To create a self-sustaining “Center of Nursing Excellence” for Alaska that serves as a catalyst for growth and excellence in the profession of nursing.
The Leadership Development Action Group aims to define leadership in a way that inspires and encourages Alaska nurses at all levels to act as leaders within their community by providing building blocks for promotion, support and development of leadership skills.
The Leadership & Mentorship Action team meets monthly. If you would like to participate in the Leadership & Mentorship Action team or attend one of our meetings please contact firstname.lastname@example.org.
“Vision without execution is hallucination.”
Tips for Success
Do’s and Don’ts for Nursing Managers
- Develop a purpose (why do you do what you do?)
- Create an environment and culture of excellence
- Have a roadmap for success
- Communicate effectively
- MANAGE your processes; LEAD your people
- Get in the trenches
- Be decisive
- Forget where you came from
- Become emotional at work
- Accept excuses
- Focus on making friends
- Ignore underperformers
Leadership in Action
The Alaska Nursing Action Coalition held its first annual conference on June 10, 2015. The 2015 Alaska Center of Nursing Excellence Conference, Leadership in Action, reflected The Center’s goal to inspire and encourage Alaska nurses at all levels to act as leaders within their community by providing building blocks for promotion, support and development of leadership skills. The conference sessions were recorded and is available for free to Alaskan nurses.
The Coalition is partnered with the Alaska Nurses Association to offer continuing nursing education. The Alaska Nurses Association (AaNA) is an approved provider of continuing nursing education by Montana Nurses Association, an accredited approver by the American Nurses Credentialing Center’s Commission on Accreditation. Contact hours will be awarded for participation in this activity.
The Nurse Leader Handbook
Studer Group Coaches, Fire Starter Publishing, 2010
Imagine what it’s like to be a nurse leader. (Actually, many of you reading this don’t have to imagine!) You’re caring for patients – a tough job in and of itself – and you’re expected to keep doing that and manage a staff of others like you. In many organizations, nurse leaders get only a classroom course and a one- or two-week training period to help them make the transition.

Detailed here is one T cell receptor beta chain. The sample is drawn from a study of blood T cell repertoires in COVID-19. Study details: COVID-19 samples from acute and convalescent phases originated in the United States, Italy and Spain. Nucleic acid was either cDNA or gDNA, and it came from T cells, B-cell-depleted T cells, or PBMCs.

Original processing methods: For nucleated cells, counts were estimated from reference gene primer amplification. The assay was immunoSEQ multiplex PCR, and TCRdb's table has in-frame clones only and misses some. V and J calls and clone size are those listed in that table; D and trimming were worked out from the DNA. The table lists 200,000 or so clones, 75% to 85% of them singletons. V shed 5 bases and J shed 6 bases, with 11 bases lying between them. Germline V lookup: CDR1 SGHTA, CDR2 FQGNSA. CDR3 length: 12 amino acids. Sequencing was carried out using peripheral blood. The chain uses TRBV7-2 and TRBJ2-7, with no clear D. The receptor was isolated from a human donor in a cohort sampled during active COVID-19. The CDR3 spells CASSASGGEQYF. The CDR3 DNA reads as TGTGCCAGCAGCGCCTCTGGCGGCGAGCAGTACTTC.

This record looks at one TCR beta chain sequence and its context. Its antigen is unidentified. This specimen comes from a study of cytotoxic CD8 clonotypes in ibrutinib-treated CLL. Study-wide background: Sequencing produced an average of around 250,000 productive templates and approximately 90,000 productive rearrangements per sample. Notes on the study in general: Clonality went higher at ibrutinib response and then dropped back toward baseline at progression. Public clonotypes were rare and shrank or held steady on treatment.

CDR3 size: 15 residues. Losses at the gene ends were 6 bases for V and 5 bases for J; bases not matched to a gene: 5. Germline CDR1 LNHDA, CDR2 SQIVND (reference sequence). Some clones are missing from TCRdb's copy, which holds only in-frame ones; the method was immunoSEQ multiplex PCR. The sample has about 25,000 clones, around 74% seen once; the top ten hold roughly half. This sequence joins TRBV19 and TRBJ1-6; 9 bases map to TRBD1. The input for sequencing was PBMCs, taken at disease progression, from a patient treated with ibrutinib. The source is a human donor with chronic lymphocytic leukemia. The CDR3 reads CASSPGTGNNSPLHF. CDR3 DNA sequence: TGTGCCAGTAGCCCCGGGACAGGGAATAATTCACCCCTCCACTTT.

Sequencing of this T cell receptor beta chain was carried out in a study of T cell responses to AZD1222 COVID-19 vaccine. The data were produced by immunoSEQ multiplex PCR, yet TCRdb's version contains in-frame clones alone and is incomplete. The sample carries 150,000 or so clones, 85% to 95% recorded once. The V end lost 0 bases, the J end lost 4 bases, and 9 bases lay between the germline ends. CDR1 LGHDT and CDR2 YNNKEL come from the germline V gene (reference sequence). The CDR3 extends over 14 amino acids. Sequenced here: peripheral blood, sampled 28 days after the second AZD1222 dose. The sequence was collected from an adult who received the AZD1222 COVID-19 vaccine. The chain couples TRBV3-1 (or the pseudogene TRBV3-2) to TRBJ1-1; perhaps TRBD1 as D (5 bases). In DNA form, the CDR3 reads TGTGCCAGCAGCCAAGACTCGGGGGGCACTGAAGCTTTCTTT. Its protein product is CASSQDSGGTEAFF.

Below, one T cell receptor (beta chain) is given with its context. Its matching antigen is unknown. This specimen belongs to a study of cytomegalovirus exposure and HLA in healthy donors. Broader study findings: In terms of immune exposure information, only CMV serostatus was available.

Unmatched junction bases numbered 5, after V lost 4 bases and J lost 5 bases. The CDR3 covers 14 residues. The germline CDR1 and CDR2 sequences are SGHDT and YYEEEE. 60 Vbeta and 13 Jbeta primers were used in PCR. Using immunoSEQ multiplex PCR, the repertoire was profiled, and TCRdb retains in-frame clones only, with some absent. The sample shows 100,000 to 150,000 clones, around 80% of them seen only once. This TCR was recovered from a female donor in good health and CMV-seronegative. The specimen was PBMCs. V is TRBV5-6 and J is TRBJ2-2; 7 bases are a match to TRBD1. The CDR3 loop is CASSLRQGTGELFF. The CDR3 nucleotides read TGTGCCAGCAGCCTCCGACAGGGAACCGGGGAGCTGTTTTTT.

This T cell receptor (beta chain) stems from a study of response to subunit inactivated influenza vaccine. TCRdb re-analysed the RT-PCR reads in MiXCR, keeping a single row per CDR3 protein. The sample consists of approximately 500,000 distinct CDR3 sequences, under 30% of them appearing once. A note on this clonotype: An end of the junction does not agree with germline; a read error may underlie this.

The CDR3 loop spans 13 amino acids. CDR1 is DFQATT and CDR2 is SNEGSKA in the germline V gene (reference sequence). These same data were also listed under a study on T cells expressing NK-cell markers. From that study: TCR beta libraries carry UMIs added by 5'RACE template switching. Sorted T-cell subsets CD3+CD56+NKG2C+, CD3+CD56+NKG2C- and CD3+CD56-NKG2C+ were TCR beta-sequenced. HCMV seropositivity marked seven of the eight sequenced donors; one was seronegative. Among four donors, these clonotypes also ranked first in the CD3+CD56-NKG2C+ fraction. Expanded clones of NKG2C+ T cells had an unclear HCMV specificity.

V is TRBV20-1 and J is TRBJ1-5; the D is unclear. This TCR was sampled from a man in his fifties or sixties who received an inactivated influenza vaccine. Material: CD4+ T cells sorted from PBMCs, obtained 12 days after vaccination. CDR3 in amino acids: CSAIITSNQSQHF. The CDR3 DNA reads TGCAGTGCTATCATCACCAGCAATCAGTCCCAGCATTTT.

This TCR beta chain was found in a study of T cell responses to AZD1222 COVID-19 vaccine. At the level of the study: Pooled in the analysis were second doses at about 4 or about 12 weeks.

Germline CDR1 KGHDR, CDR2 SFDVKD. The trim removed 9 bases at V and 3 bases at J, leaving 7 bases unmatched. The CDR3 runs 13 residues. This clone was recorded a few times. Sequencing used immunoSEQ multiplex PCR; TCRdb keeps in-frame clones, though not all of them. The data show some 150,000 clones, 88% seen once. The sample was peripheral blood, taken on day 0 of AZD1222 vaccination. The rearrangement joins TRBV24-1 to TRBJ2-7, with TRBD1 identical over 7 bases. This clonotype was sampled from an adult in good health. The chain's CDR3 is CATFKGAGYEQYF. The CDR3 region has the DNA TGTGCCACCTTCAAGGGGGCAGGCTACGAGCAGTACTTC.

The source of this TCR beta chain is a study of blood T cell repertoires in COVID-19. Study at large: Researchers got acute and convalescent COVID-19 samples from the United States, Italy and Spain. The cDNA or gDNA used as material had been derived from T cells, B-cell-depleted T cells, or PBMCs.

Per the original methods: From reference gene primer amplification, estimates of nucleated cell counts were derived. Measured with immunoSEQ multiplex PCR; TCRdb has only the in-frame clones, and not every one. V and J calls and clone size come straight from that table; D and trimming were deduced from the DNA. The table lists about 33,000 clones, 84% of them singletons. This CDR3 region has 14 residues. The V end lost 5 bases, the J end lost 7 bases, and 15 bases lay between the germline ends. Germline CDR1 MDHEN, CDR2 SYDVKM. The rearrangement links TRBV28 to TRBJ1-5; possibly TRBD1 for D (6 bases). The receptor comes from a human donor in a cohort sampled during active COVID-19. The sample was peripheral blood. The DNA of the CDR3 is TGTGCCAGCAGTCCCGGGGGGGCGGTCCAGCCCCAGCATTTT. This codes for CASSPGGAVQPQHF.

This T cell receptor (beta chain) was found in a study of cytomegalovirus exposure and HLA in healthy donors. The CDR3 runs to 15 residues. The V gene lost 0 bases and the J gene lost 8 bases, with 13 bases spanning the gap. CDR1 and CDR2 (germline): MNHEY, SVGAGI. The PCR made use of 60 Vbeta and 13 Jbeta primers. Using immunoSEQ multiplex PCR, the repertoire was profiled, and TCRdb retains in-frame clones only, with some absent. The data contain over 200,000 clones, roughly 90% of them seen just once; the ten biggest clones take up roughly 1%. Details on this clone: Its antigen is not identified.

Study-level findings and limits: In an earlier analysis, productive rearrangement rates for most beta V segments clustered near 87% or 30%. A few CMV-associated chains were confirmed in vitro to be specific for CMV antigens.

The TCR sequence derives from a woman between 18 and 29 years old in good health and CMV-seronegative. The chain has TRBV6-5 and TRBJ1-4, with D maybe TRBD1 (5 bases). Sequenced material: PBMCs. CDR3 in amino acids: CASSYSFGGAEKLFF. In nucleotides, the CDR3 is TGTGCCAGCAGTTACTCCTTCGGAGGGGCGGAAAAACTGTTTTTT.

The Nurse Leader Handbook: The Art and Science of Nurse Leadership helps “fill in the knowledge gaps” for the courageous and dedicated men and women who take on one of the most complex jobs in healthcare.
Leading from the Front
Courtney Lynch and Angie Morgan, McGraw-Hill, 2006
Ask yourself honestly, is your professional life going according to plan? If you are not developing your leadership skills, there is an essential element missing from your efforts for success. Leading from the Front will show you how to start leading your life rather than allowing your life to lead you.
Many women have never received formal leadership training. They weren’t taught to be decisive, commanding, and ready to take risks. But it’s never too late to change. Angie Morgan and Courtney Lynch weren’t born leaders-they became leaders during their years in the U.S. Marine Corps, enduring some of the toughest training on earth. Now they pass the leadership know-how and experience from that training on to you.
Drawing on their years as Marine Corps officers and successful private consultants, Morgan and Lynch deliver 10 key practices to becoming a powerful leader.
5 Levels of Leadership
John Maxwell, Center Street, 2013
#1 New York Times bestselling author John C. Maxwell explains how true leadership works and makes it accessible to everyone. Leadership does not come from your title. In fact, being named to a position is only the first and lowest of the five levels every effective leader achieves. To become more than a boss people are required to follow, you must master the ability to inspire and build a team that produces not only results, but also future leaders.